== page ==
March 25, 2013 Issue
The Most Powerful Name In Corporate News and Information
Working with leading Technology Hardware and Software Vendors, nfrastructure is helping large Enterprises in the World, Design, Build and Operate Smart Technology Solutions that allow them to execute their Business Strategies
helps large enterprises design, build and operate mission-critical
technology infrastructure. Combining proven methods and tools, world-class
engineering talent, on-site technical service in every major North American
market and tightly integrated low cost remote support, nfrastructure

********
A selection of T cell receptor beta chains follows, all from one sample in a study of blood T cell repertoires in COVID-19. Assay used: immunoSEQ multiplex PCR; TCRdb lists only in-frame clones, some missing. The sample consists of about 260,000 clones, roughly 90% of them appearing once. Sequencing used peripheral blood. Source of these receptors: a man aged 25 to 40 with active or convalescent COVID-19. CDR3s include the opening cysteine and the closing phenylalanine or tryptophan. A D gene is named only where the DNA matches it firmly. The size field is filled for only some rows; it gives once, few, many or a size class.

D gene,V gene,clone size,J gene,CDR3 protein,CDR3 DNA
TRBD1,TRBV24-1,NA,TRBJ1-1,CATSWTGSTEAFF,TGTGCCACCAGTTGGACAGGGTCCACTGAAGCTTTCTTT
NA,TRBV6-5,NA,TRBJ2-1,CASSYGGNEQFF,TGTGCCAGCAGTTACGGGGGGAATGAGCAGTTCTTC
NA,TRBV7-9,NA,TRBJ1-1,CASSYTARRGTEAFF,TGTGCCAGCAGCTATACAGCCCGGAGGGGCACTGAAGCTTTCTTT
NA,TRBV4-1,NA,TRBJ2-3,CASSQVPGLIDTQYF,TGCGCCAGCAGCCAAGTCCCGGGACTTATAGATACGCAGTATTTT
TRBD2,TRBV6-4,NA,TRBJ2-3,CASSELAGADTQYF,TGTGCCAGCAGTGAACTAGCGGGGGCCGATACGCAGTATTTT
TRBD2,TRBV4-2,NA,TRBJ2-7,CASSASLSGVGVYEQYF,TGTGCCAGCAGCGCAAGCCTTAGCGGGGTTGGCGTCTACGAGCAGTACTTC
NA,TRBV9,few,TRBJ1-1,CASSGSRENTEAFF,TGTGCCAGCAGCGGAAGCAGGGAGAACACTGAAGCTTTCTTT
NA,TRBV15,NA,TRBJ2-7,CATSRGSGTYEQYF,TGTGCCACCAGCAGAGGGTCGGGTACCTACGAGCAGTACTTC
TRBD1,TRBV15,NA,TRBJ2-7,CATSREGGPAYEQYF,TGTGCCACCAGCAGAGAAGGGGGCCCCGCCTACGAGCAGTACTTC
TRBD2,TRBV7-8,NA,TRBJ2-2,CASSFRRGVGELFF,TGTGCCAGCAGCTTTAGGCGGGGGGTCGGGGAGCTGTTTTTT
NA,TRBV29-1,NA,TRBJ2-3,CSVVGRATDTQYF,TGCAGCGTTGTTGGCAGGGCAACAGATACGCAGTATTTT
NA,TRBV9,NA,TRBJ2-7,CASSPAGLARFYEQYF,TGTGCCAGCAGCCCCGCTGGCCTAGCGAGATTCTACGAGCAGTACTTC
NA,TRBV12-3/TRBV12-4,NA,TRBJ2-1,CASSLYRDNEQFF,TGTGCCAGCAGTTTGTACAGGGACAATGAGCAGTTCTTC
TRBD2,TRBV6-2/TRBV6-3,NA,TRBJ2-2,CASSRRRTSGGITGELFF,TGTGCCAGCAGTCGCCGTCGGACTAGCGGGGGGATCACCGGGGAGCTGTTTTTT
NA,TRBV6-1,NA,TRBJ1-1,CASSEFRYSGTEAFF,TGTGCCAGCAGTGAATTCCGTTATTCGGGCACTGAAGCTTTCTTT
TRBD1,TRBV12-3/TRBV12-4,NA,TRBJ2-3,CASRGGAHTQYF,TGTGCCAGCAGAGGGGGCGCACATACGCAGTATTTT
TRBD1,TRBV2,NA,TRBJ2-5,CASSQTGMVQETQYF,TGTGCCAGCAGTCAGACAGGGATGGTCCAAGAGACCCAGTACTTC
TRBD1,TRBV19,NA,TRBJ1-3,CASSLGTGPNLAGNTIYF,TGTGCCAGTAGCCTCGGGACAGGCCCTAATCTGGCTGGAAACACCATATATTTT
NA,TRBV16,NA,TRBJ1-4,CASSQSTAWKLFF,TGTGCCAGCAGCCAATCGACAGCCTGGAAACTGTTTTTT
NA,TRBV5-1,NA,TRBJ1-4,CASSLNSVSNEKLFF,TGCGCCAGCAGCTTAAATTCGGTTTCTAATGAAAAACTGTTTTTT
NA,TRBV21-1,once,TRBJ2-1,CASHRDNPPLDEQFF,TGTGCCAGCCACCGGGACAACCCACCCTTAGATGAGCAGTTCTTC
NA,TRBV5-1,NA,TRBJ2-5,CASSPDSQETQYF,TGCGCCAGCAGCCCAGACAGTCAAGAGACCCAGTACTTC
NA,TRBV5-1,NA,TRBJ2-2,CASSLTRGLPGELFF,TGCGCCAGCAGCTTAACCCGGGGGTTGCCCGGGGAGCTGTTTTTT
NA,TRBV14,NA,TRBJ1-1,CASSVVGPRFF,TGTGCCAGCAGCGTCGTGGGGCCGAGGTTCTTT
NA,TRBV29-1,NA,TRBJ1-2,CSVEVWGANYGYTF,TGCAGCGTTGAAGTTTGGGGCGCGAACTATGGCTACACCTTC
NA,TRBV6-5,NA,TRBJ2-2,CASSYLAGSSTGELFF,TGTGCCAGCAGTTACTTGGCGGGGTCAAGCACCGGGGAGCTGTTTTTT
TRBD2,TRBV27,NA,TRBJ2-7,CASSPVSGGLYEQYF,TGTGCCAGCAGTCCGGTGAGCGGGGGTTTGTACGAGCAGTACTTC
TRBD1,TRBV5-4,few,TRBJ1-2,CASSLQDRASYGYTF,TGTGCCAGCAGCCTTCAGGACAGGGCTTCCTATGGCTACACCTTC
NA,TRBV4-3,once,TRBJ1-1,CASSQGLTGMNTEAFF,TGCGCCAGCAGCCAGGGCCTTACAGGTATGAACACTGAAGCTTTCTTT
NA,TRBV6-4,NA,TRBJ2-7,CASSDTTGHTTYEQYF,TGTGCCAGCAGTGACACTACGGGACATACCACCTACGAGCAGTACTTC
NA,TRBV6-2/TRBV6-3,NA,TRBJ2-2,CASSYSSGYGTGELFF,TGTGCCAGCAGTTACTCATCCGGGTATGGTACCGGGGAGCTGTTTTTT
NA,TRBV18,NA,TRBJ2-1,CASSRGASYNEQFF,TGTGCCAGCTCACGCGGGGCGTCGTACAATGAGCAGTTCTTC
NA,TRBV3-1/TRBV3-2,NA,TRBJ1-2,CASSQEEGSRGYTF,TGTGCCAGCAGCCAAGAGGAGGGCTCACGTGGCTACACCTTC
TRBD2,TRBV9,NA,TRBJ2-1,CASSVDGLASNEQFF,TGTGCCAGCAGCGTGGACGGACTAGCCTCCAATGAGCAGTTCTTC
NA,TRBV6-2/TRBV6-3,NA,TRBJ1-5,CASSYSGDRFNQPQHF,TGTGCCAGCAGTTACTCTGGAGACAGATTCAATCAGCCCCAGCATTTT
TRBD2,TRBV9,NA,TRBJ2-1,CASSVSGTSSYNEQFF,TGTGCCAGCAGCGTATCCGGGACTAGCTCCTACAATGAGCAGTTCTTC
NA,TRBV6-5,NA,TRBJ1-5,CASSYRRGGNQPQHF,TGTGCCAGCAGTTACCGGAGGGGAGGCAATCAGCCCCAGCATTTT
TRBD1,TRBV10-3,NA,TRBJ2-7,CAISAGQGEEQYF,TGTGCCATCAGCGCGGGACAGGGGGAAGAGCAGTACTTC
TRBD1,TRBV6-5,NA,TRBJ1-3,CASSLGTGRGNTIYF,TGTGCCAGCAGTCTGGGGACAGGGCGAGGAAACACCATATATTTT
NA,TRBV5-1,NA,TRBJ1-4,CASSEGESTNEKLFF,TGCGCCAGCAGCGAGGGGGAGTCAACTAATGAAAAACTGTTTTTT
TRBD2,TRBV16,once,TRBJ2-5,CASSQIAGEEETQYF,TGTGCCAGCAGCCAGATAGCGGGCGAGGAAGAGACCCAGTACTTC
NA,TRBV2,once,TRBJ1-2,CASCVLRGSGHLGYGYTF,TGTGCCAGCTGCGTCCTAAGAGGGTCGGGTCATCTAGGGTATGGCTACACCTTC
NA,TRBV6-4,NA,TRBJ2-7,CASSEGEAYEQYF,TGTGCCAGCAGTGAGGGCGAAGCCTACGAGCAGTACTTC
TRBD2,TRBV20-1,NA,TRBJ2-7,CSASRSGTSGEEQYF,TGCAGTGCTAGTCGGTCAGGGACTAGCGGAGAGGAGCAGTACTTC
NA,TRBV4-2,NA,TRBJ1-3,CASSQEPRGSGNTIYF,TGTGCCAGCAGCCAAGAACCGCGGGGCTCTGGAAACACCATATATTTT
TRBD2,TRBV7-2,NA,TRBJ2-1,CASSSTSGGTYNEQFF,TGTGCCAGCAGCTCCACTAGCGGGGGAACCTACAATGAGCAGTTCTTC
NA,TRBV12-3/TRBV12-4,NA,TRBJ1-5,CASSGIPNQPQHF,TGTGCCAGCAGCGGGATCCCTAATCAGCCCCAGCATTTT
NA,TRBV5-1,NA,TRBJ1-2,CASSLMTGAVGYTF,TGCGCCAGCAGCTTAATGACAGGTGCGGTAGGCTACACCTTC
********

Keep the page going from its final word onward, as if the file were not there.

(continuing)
collaborates with customers to deliver sustainable disruptive value. With
industry practices in public sector, financial services, retail, healthcare,
technology, communications, public safety and energy, nfrastructure works
with leading technology hardware and software vendors to provide
comprehensive data center, network, security, unified communications,
end-point, structured cabling, staffing and outsourcing solutions.
Daniel T. Pickett III is Chairman of the Board and Chief Executive Officer of nfrastructure. Mr. Pickett was appointed Chief Executive Officer in July of 2008 and has served as Chairman of the Board since 2005. Mr. Pickett is also President of Hudson River Capital Holdings, a private investment company.